Learning mindfulness—how to pay attention to one’s present thoughts, emotions, and surroundings without judgment—can help with this. Mindfulness lessens emotional reactivity, and improves both selective attention (focus without distraction) and open awareness to our surroundings (focus without restriction). These skills are useful for handling emotional upheaval, practicing self-restraint, developing cognitive strengths, and staying open to new ideas and creative solutions.

But present engagement is not enough for true success—we must also foster concern for others, argues Goleman. Empathic concern involves both a cognitive understanding of what another might be feeling (the slow brain) and compassionate caring (the fast brain’s domain). Since our compassionate caring is fostered by direct contact with people, Goleman writes, it’s important that we encourage more physical contact and less virtual contact with one another.

“In face-to-face interactions our social circuitry picks up a multitude of cues and signals that help us connect well, and wire together the neurons involved,” he writes. “But during thousands of hours spent online, the wiring of the social brain gets virtually no exercise.”

The importance of engaging with our world emotionally as well as cognitively becomes even clearer when we consider “outer” focus issues involving complex systems, like global warming. According to Goleman, it’s hard to engage people to focus on abstract problems, because our fast brains demand immediacy for caring, but we loath experiencing the helplessness or anger that facing world problems can spark.

He suggests we learn to focus on what we’re doing right when it comes to addressing system problems, because it will lessen our emotional hijacking, leaving us positioned to find better solutions. And, the more people that are able and willing to engage, he writes, the better chance we have of addressing problems like global warming.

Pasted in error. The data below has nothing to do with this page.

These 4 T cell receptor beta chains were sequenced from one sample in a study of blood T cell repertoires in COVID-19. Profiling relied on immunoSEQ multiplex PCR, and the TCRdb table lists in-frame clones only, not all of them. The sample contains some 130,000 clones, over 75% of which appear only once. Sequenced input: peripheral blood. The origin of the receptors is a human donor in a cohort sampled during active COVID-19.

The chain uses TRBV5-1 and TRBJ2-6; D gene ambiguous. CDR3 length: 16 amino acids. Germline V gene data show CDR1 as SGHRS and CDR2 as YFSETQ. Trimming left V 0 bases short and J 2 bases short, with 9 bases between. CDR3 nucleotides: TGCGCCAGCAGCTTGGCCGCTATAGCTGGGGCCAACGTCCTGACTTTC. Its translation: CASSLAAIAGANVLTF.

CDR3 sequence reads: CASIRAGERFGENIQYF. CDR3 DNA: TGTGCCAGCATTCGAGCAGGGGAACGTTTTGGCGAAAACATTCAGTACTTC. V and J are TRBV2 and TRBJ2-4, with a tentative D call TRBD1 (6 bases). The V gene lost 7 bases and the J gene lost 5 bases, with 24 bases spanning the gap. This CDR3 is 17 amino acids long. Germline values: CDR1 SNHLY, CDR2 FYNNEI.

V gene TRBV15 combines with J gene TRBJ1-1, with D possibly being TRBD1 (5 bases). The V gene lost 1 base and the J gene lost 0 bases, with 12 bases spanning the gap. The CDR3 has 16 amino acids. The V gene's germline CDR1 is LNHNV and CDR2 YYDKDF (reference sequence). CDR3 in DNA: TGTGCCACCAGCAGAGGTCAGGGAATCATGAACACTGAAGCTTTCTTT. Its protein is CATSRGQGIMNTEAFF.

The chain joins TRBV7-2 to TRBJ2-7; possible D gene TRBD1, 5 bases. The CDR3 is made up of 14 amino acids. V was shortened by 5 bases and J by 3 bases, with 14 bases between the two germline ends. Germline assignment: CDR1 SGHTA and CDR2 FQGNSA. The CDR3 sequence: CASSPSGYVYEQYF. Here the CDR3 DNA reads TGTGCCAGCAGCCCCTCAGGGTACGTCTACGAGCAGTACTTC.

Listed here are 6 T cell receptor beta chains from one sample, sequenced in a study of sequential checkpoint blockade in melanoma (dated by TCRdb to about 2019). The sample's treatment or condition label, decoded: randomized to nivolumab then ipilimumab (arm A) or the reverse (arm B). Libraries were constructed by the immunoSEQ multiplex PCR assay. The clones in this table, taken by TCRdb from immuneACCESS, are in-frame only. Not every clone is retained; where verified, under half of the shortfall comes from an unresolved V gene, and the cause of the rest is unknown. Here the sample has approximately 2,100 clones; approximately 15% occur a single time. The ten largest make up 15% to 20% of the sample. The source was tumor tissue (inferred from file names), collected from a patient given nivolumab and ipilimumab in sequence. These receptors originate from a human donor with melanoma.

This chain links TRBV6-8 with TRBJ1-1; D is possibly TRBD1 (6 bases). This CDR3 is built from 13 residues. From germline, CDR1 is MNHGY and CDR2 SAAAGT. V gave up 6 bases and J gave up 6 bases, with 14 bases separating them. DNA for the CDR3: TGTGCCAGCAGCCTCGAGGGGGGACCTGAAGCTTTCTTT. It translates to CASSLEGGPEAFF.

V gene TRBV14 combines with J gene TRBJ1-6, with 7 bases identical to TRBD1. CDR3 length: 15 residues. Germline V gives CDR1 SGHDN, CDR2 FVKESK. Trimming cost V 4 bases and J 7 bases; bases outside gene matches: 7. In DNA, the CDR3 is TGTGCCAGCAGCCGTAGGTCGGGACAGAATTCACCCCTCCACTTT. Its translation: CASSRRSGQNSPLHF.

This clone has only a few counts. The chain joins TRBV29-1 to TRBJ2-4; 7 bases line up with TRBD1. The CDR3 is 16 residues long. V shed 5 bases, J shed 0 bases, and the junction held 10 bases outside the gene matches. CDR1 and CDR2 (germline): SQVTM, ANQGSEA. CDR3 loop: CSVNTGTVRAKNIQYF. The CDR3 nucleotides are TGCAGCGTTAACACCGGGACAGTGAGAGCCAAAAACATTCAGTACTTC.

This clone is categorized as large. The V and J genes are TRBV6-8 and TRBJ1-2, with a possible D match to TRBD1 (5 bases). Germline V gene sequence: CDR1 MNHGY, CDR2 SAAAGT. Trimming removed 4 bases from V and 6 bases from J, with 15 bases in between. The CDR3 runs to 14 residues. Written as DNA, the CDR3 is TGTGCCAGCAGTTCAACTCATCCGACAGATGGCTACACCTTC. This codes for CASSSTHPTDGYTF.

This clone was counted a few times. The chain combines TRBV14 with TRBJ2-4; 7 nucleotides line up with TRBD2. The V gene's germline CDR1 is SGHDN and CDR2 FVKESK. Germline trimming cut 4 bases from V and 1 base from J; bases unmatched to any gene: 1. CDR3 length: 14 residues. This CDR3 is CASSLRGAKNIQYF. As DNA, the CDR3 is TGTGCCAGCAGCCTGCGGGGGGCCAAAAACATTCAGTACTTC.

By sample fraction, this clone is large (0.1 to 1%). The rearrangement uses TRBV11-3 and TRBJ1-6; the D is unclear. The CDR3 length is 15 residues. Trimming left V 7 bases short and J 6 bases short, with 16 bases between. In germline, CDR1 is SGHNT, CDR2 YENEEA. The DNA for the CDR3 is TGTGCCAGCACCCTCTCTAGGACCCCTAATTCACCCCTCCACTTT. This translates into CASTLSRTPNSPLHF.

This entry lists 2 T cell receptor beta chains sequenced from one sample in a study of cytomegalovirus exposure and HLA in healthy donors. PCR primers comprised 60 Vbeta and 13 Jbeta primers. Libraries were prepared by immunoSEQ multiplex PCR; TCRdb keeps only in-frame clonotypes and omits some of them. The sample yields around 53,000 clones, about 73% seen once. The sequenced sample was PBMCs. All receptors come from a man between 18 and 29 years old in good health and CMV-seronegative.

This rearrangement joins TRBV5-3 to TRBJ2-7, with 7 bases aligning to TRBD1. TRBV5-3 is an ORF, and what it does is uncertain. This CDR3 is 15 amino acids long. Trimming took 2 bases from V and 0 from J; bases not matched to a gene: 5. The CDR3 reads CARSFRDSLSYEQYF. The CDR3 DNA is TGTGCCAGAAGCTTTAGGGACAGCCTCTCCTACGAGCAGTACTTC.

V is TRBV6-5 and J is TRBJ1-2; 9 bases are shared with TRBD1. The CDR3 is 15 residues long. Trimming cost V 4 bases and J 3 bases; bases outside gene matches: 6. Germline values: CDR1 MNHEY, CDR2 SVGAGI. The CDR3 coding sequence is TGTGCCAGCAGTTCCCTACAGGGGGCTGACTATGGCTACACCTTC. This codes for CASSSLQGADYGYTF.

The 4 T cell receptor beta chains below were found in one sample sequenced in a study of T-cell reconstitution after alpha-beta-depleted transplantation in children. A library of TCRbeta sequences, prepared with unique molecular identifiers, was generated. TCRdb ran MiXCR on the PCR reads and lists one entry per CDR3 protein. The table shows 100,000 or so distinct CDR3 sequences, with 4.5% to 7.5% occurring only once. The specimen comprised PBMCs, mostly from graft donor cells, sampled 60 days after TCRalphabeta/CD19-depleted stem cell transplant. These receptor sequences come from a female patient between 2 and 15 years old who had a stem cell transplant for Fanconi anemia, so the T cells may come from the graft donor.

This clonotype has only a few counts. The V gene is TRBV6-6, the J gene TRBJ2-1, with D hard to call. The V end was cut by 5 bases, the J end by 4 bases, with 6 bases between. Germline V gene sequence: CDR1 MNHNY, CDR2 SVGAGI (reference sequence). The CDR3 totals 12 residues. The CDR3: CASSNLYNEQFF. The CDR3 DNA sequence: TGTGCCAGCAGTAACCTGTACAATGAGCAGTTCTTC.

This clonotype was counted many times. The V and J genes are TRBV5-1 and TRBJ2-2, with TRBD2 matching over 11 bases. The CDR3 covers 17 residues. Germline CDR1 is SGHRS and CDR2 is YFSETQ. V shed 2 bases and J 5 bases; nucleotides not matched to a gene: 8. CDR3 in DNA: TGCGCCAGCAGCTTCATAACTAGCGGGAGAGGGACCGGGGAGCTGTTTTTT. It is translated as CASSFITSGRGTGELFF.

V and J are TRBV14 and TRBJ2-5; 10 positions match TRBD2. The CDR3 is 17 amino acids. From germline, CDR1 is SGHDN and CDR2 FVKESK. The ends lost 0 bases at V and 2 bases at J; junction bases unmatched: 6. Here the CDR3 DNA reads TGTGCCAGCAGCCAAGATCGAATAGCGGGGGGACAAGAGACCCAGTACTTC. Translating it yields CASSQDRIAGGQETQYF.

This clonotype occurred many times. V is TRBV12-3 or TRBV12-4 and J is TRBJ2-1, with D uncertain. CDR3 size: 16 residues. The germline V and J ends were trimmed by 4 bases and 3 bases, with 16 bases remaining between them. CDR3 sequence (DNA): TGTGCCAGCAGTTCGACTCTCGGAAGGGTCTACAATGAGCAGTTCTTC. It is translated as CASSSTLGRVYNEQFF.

Luckily, all of these types of focus can be developed through effort, even with kids. Many mindfulness programs and other programs in schools have helped children become more aware of how their minds work, allowing them to focus better at school. “The antidote for mind wandering is meta-awareness, attention to attention itself, as in the ability to notice that you are not noticing what you should, and correcting your focus,” writes Goleman. “Mindfulness makes this crucial attention muscle stronger.”

So, what does this mean for my screen-loving son? Even if the barrage of screens doesn’t negatively impact his GPA, it may be distracting him from developing other sources of growth—like empathy-building, emotional equanimity, and willpower—that could be put to good use in his career and life. Goleman’s book makes me think I should encourage my son to turn off those distracting screens and work on developing his focus.

Otherwise, he—and potentially the whole world—loses.

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About The Author

Jill Suttie, Psy.D., is Greater Good’s book review editor and a frequent contributor to the magazine.